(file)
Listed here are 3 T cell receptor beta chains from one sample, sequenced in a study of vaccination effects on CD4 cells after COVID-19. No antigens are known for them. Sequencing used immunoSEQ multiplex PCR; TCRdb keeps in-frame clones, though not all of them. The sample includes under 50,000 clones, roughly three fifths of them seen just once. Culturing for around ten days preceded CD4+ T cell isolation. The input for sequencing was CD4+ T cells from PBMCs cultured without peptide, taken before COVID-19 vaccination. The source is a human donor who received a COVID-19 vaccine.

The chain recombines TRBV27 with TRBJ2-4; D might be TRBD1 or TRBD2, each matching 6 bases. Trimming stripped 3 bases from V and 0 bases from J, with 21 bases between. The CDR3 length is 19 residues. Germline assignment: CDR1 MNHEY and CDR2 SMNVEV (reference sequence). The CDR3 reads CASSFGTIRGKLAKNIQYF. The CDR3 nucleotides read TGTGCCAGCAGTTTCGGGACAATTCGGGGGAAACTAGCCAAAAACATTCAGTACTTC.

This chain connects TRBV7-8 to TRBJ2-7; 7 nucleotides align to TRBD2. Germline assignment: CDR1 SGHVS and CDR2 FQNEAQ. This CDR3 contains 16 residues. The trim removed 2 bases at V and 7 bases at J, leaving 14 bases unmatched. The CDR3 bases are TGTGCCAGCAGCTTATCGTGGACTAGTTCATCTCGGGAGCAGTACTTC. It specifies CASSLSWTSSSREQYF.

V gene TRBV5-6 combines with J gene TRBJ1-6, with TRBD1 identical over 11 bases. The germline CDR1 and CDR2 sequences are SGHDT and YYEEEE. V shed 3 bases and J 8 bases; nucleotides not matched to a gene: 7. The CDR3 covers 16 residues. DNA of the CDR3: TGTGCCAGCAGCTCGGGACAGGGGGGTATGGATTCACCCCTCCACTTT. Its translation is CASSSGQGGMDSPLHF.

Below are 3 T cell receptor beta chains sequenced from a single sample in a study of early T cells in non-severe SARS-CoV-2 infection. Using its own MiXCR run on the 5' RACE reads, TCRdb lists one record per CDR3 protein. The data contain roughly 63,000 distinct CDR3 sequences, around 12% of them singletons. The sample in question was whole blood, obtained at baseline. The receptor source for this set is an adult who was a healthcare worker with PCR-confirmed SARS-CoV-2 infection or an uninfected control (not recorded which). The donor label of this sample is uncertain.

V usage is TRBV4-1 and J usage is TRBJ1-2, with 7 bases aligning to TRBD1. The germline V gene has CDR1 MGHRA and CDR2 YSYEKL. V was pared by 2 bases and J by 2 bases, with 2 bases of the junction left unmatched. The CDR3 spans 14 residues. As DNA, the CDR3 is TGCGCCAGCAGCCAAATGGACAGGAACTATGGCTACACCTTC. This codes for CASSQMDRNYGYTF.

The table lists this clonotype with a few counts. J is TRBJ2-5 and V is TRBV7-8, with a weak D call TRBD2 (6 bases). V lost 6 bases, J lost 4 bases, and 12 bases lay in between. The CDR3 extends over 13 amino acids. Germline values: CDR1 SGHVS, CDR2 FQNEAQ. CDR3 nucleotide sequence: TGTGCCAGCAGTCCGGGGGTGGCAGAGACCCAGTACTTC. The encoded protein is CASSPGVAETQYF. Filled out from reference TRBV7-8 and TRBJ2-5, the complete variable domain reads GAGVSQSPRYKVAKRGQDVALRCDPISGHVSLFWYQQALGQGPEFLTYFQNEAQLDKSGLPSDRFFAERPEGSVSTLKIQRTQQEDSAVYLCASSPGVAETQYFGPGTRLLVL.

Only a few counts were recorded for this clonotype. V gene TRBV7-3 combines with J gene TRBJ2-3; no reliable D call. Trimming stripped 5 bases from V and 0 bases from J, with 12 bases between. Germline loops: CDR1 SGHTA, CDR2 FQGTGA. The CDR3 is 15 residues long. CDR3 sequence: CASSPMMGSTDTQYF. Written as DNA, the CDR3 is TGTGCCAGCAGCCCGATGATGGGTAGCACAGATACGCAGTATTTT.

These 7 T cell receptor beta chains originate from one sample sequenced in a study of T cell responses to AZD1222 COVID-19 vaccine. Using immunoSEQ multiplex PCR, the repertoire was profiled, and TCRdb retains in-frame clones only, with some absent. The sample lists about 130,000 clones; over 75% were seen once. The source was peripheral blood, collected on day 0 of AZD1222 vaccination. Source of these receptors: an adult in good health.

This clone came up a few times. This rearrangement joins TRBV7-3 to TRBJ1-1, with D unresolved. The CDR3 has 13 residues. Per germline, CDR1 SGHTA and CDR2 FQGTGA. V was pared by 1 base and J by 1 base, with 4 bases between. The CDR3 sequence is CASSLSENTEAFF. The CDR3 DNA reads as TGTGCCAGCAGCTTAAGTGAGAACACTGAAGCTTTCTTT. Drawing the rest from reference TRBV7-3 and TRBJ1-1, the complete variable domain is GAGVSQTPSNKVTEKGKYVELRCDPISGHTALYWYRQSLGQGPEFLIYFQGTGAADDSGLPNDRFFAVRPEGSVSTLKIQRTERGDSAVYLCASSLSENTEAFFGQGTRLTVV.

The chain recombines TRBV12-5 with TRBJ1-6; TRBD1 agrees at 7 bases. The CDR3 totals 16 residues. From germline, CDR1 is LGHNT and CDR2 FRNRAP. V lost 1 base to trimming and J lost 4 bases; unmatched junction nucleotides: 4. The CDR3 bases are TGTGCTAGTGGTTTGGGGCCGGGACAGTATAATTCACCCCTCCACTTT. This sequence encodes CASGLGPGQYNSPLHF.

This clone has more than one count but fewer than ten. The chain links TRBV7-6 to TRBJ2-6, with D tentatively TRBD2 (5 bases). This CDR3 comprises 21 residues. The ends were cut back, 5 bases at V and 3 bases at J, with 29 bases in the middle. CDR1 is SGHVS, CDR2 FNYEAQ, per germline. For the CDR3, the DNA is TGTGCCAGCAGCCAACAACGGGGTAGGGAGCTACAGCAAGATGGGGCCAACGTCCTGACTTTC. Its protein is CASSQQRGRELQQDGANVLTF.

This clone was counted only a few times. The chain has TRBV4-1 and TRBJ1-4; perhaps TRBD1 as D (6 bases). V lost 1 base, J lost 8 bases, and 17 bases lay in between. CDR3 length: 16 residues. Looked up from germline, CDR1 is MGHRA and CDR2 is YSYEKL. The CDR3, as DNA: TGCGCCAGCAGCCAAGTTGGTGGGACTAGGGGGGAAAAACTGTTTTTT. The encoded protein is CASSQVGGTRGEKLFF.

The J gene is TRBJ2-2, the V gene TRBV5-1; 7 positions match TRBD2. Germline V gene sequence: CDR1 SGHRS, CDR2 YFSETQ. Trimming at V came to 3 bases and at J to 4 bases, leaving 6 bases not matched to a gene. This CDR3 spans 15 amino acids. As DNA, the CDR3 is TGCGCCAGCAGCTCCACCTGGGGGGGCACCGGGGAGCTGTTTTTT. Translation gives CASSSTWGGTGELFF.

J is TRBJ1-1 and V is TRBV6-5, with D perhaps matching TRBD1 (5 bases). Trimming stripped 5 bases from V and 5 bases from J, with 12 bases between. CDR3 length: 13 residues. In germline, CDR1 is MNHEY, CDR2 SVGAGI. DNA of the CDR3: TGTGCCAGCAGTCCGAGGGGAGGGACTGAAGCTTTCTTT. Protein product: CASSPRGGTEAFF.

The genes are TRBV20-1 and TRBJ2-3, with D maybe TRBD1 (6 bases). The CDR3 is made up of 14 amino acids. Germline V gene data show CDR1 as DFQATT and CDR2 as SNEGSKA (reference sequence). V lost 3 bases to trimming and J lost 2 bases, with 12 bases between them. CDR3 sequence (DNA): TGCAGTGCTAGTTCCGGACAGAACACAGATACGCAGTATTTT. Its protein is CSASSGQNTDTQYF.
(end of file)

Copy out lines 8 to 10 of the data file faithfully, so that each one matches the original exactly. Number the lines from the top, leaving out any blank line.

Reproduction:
Only a few counts were recorded for this clonotype. V gene TRBV7-3 combines with J gene TRBJ2-3; no reliable D call. Trimming stripped 5 bases from V and 0 bases from J, with 12 bases between. Germline loops: CDR1 SGHTA, CDR2 FQGTGA. The CDR3 is 15 residues long. CDR3 sequence: CASSPMMGSTDTQYF. Written as DNA, the CDR3 is TGTGCCAGCAGCCCGATGATGGGTAGCACAGATACGCAGTATTTT.

These 7 T cell receptor beta chains originate from one sample sequenced in a study of T cell responses to AZD1222 COVID-19 vaccine. Using immunoSEQ multiplex PCR, the repertoire was profiled, and TCRdb retains in-frame clones only, with some absent. The sample lists about 130,000 clones; over 75% were seen once. The source was peripheral blood, collected on day 0 of AZD1222 vaccination. Source of these receptors: an adult in good health.

This clone came up a few times. This rearrangement joins TRBV7-3 to TRBJ1-1, with D unresolved. The CDR3 has 13 residues. Per germline, CDR1 SGHTA and CDR2 FQGTGA. V was pared by 1 base and J by 1 base, with 4 bases between. The CDR3 sequence is CASSLSENTEAFF. The CDR3 DNA reads as TGTGCCAGCAGCTTAAGTGAGAACACTGAAGCTTTCTTT. Drawing the rest from reference TRBV7-3 and TRBJ1-1, the complete variable domain is GAGVSQTPSNKVTEKGKYVELRCDPISGHTALYWYRQSLGQGPEFLIYFQGTGAADDSGLPNDRFFAVRPEGSVSTLKIQRTERGDSAVYLCASSLSENTEAFFGQGTRLTVV.